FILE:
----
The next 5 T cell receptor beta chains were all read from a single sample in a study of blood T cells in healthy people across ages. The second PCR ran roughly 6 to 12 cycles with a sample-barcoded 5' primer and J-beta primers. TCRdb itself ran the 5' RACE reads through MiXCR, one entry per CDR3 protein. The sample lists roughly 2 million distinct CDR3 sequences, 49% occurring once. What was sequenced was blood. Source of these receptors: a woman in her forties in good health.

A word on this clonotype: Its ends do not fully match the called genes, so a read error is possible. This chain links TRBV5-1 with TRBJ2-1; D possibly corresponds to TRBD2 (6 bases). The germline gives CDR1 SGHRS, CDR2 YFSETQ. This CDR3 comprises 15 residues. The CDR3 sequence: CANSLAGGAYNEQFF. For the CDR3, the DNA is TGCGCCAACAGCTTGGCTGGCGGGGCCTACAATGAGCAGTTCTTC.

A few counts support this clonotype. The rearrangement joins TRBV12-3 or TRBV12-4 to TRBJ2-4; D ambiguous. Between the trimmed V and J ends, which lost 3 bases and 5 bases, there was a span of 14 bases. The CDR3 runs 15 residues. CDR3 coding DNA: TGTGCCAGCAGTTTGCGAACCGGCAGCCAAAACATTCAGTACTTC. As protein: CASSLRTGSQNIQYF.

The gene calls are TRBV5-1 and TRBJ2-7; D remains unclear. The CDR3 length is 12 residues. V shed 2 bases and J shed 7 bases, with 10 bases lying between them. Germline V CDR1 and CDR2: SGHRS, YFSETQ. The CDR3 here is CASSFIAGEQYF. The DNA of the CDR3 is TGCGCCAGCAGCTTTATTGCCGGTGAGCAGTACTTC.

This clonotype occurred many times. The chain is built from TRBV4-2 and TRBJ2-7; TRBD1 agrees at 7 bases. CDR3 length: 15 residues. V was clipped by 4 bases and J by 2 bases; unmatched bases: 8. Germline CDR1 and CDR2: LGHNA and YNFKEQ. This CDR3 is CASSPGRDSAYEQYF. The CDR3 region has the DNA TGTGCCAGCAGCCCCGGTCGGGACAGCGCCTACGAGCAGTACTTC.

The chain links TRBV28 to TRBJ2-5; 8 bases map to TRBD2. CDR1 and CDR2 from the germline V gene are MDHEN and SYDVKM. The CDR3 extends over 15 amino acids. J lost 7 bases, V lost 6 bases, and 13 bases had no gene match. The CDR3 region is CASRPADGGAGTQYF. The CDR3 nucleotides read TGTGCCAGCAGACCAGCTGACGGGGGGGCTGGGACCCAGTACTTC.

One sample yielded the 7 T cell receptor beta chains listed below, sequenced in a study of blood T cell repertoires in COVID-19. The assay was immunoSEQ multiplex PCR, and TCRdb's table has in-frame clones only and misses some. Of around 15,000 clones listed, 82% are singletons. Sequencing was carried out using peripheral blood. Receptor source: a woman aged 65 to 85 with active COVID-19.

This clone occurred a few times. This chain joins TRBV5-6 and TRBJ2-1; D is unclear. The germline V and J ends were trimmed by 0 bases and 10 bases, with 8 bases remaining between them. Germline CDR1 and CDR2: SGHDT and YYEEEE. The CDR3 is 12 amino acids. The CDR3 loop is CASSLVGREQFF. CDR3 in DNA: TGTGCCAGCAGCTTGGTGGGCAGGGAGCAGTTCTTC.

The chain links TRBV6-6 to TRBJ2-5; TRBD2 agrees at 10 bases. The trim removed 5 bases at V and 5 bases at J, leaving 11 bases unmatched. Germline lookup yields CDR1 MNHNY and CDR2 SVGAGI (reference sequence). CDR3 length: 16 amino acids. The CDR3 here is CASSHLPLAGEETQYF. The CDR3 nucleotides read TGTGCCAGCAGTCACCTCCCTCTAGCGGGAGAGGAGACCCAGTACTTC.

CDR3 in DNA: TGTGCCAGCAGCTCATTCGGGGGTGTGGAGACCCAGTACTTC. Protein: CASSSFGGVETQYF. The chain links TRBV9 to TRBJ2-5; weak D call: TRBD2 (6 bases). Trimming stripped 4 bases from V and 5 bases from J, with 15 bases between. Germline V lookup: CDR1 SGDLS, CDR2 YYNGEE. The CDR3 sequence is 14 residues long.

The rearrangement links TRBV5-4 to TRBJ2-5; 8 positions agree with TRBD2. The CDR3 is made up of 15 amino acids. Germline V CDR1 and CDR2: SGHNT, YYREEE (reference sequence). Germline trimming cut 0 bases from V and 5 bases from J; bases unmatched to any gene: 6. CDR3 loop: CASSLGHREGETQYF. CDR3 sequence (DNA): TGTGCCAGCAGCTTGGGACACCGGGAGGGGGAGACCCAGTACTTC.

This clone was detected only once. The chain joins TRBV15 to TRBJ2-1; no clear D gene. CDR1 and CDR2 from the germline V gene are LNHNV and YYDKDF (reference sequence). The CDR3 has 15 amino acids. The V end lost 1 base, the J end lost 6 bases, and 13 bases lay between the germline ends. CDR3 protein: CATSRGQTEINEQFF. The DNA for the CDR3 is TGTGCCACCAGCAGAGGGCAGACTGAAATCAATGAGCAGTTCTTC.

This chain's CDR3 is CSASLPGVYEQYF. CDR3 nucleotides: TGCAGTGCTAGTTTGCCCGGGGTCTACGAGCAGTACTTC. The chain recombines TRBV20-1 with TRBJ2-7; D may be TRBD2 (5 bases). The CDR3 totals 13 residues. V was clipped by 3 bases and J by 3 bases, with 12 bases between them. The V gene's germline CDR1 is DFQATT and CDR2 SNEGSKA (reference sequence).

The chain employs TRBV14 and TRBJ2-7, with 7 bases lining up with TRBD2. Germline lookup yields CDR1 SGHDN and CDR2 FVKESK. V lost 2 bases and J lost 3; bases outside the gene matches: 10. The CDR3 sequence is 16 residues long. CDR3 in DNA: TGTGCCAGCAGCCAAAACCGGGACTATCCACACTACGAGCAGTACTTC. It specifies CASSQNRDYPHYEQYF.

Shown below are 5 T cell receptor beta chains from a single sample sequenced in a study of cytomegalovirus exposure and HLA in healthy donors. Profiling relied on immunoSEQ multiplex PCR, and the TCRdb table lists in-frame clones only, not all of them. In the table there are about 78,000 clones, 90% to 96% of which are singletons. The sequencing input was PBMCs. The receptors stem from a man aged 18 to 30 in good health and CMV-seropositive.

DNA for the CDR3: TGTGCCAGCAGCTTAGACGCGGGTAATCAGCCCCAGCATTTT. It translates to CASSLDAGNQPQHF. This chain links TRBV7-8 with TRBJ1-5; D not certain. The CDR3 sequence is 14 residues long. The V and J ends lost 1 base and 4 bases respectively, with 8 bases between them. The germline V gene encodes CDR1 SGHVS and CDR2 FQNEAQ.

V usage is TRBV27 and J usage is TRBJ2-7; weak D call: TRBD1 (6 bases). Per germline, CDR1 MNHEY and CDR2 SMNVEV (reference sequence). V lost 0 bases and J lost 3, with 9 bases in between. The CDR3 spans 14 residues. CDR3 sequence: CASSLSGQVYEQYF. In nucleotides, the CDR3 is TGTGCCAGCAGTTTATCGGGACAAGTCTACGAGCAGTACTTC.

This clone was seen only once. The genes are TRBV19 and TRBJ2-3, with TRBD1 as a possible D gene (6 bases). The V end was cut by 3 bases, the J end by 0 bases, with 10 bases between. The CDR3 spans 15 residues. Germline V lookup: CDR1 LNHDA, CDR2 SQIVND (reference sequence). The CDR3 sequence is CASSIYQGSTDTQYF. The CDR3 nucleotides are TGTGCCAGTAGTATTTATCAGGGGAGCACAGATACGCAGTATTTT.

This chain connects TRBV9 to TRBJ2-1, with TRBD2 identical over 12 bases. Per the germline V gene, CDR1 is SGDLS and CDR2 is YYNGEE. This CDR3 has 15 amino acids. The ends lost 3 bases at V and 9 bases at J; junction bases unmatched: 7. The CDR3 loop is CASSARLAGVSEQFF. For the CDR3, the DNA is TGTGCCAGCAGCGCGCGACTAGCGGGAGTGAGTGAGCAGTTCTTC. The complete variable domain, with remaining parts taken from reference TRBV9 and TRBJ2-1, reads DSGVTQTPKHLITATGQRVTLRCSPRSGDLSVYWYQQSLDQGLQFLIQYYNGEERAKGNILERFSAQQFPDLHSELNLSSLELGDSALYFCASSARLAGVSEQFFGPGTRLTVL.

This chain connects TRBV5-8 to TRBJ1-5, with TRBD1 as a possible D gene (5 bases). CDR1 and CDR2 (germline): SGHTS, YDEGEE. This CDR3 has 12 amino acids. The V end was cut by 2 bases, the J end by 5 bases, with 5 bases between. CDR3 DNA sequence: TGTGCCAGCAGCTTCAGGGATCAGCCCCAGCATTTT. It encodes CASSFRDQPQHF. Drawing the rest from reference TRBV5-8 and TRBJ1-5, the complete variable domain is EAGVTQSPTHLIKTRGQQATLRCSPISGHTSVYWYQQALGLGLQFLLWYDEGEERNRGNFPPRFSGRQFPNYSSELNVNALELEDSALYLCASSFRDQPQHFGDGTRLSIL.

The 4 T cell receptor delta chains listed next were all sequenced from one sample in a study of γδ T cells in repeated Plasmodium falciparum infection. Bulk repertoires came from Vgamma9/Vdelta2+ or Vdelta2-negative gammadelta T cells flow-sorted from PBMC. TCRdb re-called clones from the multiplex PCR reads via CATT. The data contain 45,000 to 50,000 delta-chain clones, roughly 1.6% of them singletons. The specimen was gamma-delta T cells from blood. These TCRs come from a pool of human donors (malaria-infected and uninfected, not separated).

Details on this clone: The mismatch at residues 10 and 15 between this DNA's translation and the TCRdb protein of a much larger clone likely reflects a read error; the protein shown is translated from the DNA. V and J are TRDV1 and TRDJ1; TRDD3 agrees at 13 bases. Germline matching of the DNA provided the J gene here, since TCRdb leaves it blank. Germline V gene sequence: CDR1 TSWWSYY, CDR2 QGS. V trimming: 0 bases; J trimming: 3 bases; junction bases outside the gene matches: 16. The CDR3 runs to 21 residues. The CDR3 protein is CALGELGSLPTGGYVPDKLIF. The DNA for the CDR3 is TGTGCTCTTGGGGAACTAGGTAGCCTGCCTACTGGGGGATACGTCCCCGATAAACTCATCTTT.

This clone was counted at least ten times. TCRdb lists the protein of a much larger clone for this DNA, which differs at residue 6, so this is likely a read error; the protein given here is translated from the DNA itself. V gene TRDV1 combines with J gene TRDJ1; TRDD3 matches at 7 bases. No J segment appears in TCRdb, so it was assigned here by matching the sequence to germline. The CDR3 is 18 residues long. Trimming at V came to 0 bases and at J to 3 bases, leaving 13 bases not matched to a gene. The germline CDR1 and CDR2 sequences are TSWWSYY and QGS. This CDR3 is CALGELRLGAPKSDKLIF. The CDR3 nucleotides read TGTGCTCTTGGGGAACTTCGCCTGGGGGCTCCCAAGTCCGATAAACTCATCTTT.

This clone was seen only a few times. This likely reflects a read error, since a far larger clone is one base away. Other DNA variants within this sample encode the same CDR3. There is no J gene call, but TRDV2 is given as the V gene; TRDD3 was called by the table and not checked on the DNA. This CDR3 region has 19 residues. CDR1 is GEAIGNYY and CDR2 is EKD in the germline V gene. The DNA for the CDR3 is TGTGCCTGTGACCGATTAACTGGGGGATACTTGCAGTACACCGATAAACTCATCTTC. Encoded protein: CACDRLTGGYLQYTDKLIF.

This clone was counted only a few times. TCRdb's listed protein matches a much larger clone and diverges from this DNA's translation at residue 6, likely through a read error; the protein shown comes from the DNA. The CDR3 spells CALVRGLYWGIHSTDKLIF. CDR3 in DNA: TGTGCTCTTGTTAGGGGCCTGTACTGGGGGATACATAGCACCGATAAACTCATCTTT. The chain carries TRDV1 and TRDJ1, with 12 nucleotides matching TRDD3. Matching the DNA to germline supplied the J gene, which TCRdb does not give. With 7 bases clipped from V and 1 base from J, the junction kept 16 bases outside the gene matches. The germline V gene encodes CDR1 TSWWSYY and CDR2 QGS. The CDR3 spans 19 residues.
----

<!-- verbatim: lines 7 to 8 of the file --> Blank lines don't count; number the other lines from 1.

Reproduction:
One sample yielded the 7 T cell receptor beta chains listed below, sequenced in a study of blood T cell repertoires in COVID-19. The assay was immunoSEQ multiplex PCR, and TCRdb's table has in-frame clones only and misses some. Of around 15,000 clones listed, 82% are singletons. Sequencing was carried out using peripheral blood. Receptor source: a woman aged 65 to 85 with active COVID-19.

This clone occurred a few times. This chain joins TRBV5-6 and TRBJ2-1; D is unclear. The germline V and J ends were trimmed by 0 bases and 10 bases, with 8 bases remaining between them. Germline CDR1 and CDR2: SGHDT and YYEEEE. The CDR3 is 12 amino acids. The CDR3 loop is CASSLVGREQFF. CDR3 in DNA: TGTGCCAGCAGCTTGGTGGGCAGGGAGCAGTTCTTC.